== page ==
I recently came across a new subscription service founded by the self-described “inventors of the revolutionary sockscription.” Yes, they deliver fresh socks to your doorstep every month.
There are officially subscriptions for every type of product and service. Music, movies, razors, clothing, vegetables, social media management, website service, valet parking, prepared meals – everything.
But there is a major problem with some of these subscription services, one we might go ahead and call the Goldilocks dilemma.
WHY SO MANY SUBSCRIPTIONS?
Those of us who either work in, or subscribe to, these types of services (Software-as-a-service, Marketing-as-a-service, Socks-as-a-service, Razors-as-a-service, etc.) are well versed in the terminology of the subscription economy:
One the consumer side, we hear phrases like: Month-to-Month; No contract; Cancel at any time; One low monthly fee.
As providers of these services, we talk about: Productized service; Recurring revenue (Monthly, Annualized, etc.); Scalability; Churn; Customer lifetime value; Customer acquisition cost; Et cetera, etc.
In reality, most subscriptions are product-and-service combinations with business models that rely on one key input: recurring revenue that rolls in by charging subscribers’ credit cards or bank accounts each month.
Consumers are drawn to subscriptions because they offer cost control, elegant user experiences, and long lists of features (some high value, some not-so-high value). Service providers yearn to create subscriptions because they offer the predictability of recurring revenue. But in order to efficiently run and market a subscription service, all sorts of constraints must be placed on the product – and therein lies the Goldilocks dilemma.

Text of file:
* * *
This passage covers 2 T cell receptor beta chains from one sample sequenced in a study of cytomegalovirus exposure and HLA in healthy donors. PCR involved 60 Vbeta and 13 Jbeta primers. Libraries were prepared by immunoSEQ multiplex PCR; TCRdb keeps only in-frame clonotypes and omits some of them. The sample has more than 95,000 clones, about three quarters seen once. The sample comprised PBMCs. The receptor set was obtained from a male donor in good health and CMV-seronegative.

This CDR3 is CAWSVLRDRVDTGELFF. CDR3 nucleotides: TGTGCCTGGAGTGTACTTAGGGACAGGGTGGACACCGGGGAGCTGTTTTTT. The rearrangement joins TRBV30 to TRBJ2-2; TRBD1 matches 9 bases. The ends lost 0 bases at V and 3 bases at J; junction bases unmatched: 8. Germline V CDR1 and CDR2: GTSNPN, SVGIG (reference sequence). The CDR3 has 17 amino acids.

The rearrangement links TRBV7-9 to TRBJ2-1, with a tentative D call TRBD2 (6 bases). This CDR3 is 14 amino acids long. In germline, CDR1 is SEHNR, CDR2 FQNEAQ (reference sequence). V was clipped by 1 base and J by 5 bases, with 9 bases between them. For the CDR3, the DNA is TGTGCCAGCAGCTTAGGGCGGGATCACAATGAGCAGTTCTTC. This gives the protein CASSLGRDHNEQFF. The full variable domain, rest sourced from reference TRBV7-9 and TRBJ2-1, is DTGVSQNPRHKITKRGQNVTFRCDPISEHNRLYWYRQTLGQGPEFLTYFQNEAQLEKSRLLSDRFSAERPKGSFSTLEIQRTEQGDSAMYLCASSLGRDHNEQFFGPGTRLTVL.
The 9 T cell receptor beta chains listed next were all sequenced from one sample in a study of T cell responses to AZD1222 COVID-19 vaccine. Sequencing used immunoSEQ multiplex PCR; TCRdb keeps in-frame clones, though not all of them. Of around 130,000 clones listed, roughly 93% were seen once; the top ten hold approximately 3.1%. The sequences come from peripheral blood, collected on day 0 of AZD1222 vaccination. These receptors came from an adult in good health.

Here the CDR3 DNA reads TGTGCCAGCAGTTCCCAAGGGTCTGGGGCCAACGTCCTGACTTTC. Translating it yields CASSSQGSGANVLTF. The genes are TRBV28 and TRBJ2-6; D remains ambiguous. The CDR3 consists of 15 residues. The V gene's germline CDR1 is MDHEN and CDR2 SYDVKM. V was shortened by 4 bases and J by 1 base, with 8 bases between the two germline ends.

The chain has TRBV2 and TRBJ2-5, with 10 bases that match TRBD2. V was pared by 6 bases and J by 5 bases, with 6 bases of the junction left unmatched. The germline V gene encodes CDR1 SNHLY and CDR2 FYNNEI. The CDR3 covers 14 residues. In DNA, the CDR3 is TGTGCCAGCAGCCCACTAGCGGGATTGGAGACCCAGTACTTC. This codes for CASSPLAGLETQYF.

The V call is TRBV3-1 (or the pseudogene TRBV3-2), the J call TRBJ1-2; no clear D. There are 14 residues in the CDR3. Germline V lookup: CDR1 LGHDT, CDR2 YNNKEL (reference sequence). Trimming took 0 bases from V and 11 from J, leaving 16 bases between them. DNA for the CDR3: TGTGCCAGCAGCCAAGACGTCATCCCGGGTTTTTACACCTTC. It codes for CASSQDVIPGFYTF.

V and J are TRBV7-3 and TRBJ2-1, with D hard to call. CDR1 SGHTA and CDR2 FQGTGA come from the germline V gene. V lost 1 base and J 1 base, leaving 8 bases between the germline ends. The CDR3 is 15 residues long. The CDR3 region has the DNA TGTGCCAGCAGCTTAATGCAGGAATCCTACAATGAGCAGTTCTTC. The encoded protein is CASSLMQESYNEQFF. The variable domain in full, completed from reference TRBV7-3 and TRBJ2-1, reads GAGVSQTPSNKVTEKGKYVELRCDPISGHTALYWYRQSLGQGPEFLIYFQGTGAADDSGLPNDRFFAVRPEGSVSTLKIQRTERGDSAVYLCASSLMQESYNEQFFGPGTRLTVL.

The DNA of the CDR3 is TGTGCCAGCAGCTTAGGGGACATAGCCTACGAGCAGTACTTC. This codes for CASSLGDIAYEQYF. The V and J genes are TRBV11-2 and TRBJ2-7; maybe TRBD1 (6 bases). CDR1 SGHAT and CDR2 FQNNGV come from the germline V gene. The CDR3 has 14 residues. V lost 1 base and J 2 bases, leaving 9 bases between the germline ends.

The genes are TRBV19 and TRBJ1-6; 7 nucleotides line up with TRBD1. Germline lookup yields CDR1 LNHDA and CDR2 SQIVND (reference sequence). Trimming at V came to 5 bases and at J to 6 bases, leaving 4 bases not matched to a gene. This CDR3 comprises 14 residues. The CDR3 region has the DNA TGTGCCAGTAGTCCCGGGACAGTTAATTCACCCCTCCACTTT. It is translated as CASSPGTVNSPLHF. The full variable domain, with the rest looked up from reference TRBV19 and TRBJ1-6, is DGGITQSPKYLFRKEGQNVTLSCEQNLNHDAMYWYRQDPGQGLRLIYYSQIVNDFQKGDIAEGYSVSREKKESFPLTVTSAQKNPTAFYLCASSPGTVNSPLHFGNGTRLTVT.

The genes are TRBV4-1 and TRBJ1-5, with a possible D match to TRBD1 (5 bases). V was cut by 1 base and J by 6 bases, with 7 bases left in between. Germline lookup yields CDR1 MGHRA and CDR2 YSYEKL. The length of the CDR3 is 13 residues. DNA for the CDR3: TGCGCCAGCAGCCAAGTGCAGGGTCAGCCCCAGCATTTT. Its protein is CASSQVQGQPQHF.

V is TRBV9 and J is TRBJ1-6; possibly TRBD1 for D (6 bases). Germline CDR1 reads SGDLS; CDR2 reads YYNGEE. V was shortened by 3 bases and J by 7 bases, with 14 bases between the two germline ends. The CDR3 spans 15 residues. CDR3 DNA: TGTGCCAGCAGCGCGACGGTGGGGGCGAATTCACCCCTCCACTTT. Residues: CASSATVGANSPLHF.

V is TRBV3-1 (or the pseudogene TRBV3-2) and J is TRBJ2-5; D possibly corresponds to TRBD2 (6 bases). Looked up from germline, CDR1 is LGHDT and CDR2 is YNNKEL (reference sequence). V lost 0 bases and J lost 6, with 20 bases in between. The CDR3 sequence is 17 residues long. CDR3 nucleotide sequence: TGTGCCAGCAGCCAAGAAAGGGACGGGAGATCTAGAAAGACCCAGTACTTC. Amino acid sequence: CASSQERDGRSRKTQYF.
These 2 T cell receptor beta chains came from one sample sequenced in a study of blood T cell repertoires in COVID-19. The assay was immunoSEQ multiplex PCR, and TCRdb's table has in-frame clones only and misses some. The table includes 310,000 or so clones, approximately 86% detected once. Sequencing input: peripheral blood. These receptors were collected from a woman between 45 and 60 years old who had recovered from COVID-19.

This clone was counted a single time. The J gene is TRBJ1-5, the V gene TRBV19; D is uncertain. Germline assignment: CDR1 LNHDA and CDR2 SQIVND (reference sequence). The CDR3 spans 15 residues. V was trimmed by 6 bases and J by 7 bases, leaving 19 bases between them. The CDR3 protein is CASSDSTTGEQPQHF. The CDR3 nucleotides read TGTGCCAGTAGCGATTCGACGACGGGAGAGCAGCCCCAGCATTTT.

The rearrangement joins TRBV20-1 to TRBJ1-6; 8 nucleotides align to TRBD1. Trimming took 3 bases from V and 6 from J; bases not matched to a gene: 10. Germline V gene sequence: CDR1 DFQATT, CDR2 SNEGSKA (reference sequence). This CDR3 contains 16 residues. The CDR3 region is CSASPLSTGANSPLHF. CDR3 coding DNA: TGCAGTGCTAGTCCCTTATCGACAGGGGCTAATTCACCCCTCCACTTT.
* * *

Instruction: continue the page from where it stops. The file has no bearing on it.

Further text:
THE GOLDILOCKS DILEMMA
Across diverse fields from cognitive science and astrobiology to economics and pricing, the Goldilocks principle refers to something that falls within some reasonable margins instead of being at either extreme (“This porridge is too hot…this porridge is too cold…ahhhh, this porridge is just right!”). In short, we are all like Goldilocks – insofar as we want things to be “just right.”
The Goldilocks dilemma for subscription services can be summed up as follows:
When you charge a group of customers the same price for a recurring service, you must factor into your pricing the fact that some customers will pay and never hassle you, while some needy customers will pay and hassle you to no end. The hassle-free customers are paying for your costs of dealing with the needy customers. And unless you have a god-like ability to know EXACTLY how many of your customers are going to be good verses bad, you’re pricing is going to be off – both for you, and for your customers.
Subscription services suffer from the Goldilocks Dilemma to varying degrees. This is mostly a function of where they fall on the product-to-service spectrum, and the cheap-to-expensive spectrum. This can be visualized using the admittedly rough and imprecise Goldilocks quadrant, and I’ve included a sample below:
As you move into the top right of the quadrant (more like a service + more expensive), you run a higher risk of encountering problems due to the Goldilocks dilemma. It’s also most common to find B2B subscription services in this area, because they’re usually more expensive.
SO, WHAT’S THE PROBLEM?